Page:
Frankenstein by Mary Shelley: Introduction and Brief Summary

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The tale of Frankenstein touches on issues of bioethics, morality, religion and existentialism. One dark and gloomy night Mary Shelley is challenged by Lord Byron to write a horror story and she successfully complies.

An introduction and brief summary of Frankenstein; or The Modern Prometheus

Mary Shelley was 18 years old when she wrote Frankenstein in 1816. It was first published in 1818 and revised in 1831 by Mary Shelley herself. The book was conceived and written as a challenge from Lord Byron to his guests one gloomy night. The guests included Mary Shelley and her husband, poet Percy Bysshe Shelley.

Frankenstein is written in epistolary format - that of letters and journal entries of Robert Walton an explorer attempting to discover a passageway through the North Pole. Walton has indeed made a remarkable discovery! A man and a monster in an existential struggle in the barren land of the arctic. The story of the monster’s creation and the ensuing battle unfolds as Victor Frankenstein lays dying in a cabin aboard the ship of Robert Walton.

On the title page of her novel is this quote from John Milton’s Paradise Lost.

Did I request thee, Maker, from my clay

To mould me man?

From darkness to promote me?

Milton’s words summarizes the monster’s perceived right to claim his creator’s affection and attention. This tragic story is one of cruel rejection and disdain by the creator directed at his creation.

It is unfortunate that the subtitle, The Modern Prometheus is often left off of contemporary editions as it is indicative of the over-reaching arrogance of Victor Frankenstein. However, this modern Prometheus has nothing to give his creation; no fire stolen from the gods nor any “Eve to sooth his sorrow“. The monster is left to experience pain and sorrow with no intervention from the god he so pitifully desires.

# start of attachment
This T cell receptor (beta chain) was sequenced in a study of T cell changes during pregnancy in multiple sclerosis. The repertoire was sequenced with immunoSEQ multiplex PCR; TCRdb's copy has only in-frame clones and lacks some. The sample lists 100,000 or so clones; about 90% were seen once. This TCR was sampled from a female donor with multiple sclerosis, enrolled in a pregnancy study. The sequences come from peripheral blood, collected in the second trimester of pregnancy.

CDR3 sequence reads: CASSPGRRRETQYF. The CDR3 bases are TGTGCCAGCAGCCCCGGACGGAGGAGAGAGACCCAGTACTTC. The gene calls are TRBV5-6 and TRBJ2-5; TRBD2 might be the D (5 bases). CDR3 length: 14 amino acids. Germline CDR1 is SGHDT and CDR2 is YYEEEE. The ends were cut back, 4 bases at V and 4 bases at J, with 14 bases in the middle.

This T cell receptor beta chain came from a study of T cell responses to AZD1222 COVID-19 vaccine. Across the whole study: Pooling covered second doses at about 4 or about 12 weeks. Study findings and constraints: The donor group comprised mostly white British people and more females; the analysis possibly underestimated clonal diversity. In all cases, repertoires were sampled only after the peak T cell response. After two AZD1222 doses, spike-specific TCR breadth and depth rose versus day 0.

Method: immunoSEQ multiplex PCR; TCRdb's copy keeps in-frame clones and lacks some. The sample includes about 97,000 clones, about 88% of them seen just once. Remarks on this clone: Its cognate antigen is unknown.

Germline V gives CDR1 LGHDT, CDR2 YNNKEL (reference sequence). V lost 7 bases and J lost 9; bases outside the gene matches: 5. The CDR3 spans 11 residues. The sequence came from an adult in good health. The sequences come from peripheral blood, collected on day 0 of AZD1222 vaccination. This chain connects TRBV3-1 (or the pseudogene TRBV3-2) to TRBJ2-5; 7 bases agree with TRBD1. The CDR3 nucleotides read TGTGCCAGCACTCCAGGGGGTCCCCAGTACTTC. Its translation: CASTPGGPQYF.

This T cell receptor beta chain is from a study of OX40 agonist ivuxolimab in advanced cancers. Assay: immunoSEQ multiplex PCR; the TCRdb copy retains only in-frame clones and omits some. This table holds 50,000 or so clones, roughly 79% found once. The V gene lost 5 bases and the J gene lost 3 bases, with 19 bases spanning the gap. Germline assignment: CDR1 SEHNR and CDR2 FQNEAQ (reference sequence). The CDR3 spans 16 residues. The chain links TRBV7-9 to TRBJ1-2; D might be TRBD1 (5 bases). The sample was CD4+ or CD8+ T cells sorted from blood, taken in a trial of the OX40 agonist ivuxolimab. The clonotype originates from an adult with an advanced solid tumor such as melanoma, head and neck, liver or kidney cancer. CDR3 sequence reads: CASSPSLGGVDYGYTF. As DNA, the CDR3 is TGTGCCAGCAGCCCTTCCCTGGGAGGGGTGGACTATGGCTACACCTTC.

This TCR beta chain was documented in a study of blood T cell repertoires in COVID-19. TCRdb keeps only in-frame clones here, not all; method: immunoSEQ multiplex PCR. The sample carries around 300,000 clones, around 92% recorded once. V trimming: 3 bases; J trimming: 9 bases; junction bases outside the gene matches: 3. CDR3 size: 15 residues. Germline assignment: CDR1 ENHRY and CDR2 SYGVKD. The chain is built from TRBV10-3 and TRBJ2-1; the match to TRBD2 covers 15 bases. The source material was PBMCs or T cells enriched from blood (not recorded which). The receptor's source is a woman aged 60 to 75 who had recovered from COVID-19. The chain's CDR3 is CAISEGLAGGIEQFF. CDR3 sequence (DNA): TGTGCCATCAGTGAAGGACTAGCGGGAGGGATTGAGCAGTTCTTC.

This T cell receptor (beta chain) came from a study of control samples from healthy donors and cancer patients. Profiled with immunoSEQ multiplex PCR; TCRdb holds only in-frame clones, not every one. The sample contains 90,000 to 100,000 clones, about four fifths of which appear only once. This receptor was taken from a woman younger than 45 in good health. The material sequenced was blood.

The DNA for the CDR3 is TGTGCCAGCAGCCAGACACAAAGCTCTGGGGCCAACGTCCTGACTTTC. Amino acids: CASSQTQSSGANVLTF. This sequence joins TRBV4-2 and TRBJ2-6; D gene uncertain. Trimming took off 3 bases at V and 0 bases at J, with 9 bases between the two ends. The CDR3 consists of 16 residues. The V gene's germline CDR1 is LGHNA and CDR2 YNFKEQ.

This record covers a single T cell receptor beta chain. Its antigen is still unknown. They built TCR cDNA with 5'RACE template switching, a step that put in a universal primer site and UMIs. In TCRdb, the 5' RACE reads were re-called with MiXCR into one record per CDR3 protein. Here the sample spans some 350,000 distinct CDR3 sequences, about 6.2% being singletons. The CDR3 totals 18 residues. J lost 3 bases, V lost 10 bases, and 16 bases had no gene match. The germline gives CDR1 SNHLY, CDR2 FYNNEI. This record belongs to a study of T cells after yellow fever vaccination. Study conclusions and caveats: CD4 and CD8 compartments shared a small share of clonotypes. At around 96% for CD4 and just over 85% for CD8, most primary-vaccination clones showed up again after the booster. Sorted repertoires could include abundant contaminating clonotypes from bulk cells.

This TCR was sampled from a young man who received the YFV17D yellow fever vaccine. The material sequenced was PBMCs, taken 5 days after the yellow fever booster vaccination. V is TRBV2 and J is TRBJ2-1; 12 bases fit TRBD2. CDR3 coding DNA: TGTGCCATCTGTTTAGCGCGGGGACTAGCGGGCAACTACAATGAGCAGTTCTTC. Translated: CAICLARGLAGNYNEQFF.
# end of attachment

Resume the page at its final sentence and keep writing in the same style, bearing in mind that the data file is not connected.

The monster is driven to rage and vengeance when he experiences the scorn of humankind. He has no connection and no one with whom he can be intimate. As he confronts his maker and asserts his rights to affection and companionship he demands that Frankenstein make for him a mate, equal to himself in appearance and stature.

When Frankenstein fails to comply, the monster wreaks havoc upon his life. The monster brings to Frankenstein the same pain and isolation that has been imposed on himself by virtue of being created.

The final battle between Frankenstein and his monster ends at the northernmost regions of the earth. The creator seeking the death of his creature and the creature luring his creator to a final encounter.

Mary Shelley’s Frankenstein is downloadable for free since it is now in the public domain. If you have a Kindle or other e-reader you can have it in seconds.

Proceed to the Character Summary of Frankenstein

Proceed to Plot Summary of Volume One

Proceed to Plot Summary of Volume Two

Proceed to Plot Summary of Volume Three

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